EFET is concerned that ESMA’s proposed way of implementing this important EU financial sector legislation could have a negative impact on competitiveness, energy security, affordability and sustainability.
It would not only significantly increase the costs of doing business for the energy sector, increase energy prices, but it would also result in substantial additional costs for the European economy and would harm EU competitiveness. This would be in stark contrast with some of the key policy objectives of the new European Commission.
Impacts on the energy sector
The main goals of the Energy Union are to increase competition, to drive down energy costs for citizens and businesses, to boost growth and to complete the internal energy market. The immediate impact of these new rules on energy markets will be on market liquidity due to the anticipated reduction of activity of market participants in traded markets. Liquid wholesale energy markets are indispensable to achieve the goals of the Energy Union. Less liquid markets mean less efficient, competitive and secure markets. Energy regulators themselves have identified liquidity in wholesale markets as a key factor for a healthy market and competitive prices for energy consumers.
Impacts on energy consumers
The knock-on effect of reduced liquidity on consumer energy prices would be substantial. EU electricity consumers would pay about €5bn1 every year for every percentage increase in final prices resulting from lower competition and efficiency. EU gas consumers would pay about €1.8bn2 every year for every percentage increase in final prices resulting from lower competition and efficiency. Every additional hour that supply is expected not to meet demand by causing a blackout, could cost European consumers and the European economy up to €12bn3 (i.e., one hour of blackout per ten year would still cost the EU economy on average €1.2bn per year).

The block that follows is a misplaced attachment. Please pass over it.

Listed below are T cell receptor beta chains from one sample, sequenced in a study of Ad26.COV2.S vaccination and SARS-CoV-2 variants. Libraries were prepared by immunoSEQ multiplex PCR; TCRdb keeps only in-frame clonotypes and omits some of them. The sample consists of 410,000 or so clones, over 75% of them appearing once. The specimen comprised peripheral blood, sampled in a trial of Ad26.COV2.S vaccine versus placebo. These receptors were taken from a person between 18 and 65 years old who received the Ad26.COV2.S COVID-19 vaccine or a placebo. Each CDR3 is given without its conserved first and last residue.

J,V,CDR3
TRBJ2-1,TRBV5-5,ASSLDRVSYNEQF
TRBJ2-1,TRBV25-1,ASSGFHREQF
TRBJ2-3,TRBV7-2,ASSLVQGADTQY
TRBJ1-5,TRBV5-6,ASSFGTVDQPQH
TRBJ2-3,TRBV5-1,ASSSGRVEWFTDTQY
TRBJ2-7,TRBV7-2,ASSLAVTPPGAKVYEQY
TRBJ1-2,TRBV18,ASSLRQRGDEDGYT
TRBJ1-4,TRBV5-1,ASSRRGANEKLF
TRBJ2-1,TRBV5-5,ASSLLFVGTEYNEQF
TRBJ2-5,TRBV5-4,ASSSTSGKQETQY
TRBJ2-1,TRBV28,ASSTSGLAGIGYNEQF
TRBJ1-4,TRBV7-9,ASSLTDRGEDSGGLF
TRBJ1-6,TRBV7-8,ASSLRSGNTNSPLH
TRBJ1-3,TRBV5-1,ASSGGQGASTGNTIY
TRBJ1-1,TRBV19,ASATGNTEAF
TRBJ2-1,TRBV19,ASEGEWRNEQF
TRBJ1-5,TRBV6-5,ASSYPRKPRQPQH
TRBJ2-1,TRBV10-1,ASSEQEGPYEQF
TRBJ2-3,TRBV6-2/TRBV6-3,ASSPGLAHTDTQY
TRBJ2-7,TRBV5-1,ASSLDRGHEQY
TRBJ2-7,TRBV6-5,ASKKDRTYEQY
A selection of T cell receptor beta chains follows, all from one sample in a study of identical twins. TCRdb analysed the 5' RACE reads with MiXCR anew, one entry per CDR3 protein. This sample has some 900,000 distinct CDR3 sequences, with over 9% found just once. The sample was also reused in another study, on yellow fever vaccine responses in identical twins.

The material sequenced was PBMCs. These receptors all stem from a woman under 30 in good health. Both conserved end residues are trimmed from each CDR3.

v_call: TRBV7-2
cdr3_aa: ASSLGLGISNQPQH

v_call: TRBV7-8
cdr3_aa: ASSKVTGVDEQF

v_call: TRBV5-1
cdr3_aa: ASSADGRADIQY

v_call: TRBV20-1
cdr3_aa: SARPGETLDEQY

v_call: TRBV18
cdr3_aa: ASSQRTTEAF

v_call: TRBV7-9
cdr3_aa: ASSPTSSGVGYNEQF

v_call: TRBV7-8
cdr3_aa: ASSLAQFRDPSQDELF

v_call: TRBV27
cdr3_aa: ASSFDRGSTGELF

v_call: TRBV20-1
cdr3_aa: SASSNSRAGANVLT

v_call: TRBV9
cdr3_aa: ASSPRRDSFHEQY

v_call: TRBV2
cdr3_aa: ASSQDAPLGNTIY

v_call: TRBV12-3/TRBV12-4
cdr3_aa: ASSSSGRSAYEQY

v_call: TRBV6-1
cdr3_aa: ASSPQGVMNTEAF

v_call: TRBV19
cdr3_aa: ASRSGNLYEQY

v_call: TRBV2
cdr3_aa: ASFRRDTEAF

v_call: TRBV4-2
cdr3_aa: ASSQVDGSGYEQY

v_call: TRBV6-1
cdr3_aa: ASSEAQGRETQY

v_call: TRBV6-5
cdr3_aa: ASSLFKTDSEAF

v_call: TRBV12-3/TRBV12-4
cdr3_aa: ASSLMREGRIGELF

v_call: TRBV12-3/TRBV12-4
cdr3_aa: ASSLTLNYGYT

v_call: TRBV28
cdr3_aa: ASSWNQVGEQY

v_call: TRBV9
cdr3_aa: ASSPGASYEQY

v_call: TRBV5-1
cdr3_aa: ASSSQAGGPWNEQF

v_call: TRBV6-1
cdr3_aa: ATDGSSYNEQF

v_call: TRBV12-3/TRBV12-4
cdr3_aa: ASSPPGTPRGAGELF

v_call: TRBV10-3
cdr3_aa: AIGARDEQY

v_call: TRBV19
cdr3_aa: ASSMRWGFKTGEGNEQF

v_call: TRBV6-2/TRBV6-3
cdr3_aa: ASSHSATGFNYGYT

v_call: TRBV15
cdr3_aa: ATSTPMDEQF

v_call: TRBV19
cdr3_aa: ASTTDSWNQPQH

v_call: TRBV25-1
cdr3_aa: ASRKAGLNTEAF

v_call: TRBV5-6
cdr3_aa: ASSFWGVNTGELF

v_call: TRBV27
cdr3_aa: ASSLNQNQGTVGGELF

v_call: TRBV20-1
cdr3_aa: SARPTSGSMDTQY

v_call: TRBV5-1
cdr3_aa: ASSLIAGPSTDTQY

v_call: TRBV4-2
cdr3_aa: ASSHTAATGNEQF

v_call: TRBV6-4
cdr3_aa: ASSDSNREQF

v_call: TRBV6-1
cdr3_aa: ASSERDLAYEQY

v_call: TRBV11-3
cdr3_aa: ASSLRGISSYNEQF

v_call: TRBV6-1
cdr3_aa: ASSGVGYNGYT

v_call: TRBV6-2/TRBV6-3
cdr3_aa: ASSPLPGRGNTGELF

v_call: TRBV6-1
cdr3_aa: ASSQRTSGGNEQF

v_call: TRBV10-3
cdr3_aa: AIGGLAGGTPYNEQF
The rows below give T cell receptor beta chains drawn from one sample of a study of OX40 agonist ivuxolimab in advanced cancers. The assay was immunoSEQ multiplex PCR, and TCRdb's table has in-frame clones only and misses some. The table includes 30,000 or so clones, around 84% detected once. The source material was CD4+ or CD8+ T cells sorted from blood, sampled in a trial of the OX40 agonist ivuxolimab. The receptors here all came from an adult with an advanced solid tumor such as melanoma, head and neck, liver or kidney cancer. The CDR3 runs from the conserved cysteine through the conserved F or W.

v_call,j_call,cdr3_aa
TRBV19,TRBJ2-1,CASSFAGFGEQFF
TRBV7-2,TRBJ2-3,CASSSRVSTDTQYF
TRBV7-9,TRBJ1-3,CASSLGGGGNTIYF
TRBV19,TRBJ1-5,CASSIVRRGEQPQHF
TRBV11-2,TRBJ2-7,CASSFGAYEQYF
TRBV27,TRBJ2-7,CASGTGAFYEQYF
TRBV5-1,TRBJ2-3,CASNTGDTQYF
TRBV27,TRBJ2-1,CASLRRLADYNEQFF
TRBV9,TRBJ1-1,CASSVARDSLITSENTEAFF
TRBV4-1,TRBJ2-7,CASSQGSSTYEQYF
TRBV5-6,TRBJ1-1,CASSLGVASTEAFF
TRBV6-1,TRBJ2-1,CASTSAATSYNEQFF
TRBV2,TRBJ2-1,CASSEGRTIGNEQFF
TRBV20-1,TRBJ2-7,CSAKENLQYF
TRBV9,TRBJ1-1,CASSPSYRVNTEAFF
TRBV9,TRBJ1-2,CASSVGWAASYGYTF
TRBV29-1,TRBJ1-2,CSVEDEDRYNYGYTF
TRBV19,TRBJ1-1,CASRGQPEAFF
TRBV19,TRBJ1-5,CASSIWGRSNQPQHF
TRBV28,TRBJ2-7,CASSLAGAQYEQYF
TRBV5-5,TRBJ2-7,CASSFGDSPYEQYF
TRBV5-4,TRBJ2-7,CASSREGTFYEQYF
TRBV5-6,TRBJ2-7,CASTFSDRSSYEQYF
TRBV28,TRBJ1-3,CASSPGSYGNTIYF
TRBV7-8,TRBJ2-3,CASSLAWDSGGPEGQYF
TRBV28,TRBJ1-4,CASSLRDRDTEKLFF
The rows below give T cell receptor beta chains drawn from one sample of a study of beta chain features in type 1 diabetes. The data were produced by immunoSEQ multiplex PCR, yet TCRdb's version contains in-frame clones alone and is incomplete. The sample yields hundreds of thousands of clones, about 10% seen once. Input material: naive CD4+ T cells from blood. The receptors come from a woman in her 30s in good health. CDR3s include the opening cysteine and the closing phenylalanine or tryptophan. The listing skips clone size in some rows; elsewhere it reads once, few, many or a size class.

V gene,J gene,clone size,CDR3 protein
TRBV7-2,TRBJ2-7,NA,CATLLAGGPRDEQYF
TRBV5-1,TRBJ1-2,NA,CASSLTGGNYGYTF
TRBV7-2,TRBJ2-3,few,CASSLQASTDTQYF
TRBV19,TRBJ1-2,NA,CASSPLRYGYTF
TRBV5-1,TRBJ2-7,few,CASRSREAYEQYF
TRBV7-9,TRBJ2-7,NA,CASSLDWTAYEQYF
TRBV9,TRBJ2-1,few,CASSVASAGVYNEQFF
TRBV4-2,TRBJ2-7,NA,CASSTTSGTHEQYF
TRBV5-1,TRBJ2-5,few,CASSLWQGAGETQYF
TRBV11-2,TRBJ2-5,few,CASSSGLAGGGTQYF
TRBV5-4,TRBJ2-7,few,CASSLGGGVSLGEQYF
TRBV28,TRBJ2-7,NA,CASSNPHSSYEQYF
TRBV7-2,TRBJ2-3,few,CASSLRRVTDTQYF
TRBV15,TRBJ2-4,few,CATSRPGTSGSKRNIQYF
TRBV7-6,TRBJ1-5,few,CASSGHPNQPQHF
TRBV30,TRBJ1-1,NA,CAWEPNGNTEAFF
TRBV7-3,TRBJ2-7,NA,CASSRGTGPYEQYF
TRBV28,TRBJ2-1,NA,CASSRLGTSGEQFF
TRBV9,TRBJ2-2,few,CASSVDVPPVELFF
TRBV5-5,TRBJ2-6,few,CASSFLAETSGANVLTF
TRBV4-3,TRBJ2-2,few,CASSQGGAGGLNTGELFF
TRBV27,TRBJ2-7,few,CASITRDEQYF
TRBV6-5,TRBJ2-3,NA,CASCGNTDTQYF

Adopting proposals that would inflict significant additional costs on the European economy and harm EU competitiveness would be in stark contrast with some of the key policy objectives of the European Commission. They would come in addition to another recent ESMA proposal – to remove the hedge exclusion under the EMIR regulation - that would cost European business some €200bn according to recent research by the Deutsches Aktieninstitut.
1Source: Eurostat. The estimate is based on annual EU28 generation of 3,100 TWh in 2012 and the average of EU28 household and industrial prices in the first half of 2013.
2Source: Eurostat (prices) and Eurogas (volumes) combined to estimate annual EU28 spend on gas.
3Source: Based on Entso-E (i.e. not EU-28) peak demand of 530 GW in January 2013, a value of lost load of £17,000/MWh at €1.35/£ (as calculated in discussions for the UK capacity market – page 8 “Annex C: Reliability Standard Methodology”, July 2013 – UK Department of Energy & Climate Change).